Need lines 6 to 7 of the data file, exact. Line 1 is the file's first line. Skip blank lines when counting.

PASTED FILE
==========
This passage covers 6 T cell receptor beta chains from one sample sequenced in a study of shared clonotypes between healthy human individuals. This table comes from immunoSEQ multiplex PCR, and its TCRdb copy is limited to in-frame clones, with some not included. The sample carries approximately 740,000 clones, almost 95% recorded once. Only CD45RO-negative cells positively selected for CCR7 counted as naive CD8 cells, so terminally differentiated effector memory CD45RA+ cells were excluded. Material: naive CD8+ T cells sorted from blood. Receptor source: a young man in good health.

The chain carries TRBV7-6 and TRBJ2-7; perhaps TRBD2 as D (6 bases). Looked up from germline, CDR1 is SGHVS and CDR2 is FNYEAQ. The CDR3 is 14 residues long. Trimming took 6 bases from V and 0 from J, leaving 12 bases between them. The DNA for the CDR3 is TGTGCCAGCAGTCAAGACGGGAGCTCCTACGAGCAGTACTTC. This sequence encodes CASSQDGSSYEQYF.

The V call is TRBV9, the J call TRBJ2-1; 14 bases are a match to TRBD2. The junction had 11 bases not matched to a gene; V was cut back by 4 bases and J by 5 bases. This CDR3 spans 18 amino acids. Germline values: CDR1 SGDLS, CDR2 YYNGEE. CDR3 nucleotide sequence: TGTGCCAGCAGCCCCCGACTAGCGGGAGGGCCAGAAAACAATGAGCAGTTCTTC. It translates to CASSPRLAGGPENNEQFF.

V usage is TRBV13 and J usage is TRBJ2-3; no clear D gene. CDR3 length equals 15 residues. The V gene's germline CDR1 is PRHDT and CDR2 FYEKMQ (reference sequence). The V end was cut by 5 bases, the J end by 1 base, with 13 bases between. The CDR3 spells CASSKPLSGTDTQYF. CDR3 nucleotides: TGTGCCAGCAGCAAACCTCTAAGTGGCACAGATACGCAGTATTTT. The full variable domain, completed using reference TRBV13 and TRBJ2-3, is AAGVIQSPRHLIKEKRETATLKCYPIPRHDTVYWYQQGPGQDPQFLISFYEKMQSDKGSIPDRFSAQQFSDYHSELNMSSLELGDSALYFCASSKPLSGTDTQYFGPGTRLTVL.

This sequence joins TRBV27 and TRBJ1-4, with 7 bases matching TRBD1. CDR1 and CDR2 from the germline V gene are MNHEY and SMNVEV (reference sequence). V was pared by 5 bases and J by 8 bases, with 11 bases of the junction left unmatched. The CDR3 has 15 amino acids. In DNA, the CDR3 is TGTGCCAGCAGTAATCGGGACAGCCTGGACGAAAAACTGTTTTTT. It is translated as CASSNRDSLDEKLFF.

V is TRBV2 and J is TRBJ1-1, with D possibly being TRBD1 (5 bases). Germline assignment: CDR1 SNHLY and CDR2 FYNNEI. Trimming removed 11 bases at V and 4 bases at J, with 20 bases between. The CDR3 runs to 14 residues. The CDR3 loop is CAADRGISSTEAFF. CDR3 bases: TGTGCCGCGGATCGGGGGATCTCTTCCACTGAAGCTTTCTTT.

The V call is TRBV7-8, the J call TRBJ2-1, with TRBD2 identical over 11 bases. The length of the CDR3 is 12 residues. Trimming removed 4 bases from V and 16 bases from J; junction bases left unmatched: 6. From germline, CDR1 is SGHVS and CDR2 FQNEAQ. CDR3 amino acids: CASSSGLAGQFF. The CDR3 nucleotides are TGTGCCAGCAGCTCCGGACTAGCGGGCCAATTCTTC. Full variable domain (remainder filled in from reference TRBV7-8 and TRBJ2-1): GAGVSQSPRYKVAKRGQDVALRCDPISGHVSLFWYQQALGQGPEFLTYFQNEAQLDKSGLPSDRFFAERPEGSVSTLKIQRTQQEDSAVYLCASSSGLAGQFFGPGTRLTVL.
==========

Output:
V is TRBV2 and J is TRBJ1-1, with D possibly being TRBD1 (5 bases). Germline assignment: CDR1 SNHLY and CDR2 FYNNEI. Trimming removed 11 bases at V and 4 bases at J, with 20 bases between. The CDR3 runs to 14 residues. The CDR3 loop is CAADRGISSTEAFF. CDR3 bases: TGTGCCGCGGATCGGGGGATCTCTTCCACTGAAGCTTTCTTT.

The V call is TRBV7-8, the J call TRBJ2-1, with TRBD2 identical over 11 bases. The length of the CDR3 is 12 residues. Trimming removed 4 bases from V and 16 bases from J; junction bases left unmatched: 6. From germline, CDR1 is SGHVS and CDR2 FQNEAQ. CDR3 amino acids: CASSSGLAGQFF. The CDR3 nucleotides are TGTGCCAGCAGCTCCGGACTAGCGGGCCAATTCTTC. Full variable domain (remainder filled in from reference TRBV7-8 and TRBJ2-1): GAGVSQSPRYKVAKRGQDVALRCDPISGHVSLFWYQQALGQGPEFLTYFQNEAQLDKSGLPSDRFFAERPEGSVSTLKIQRTQQEDSAVYLCASSSGLAGQFFGPGTRLTVL.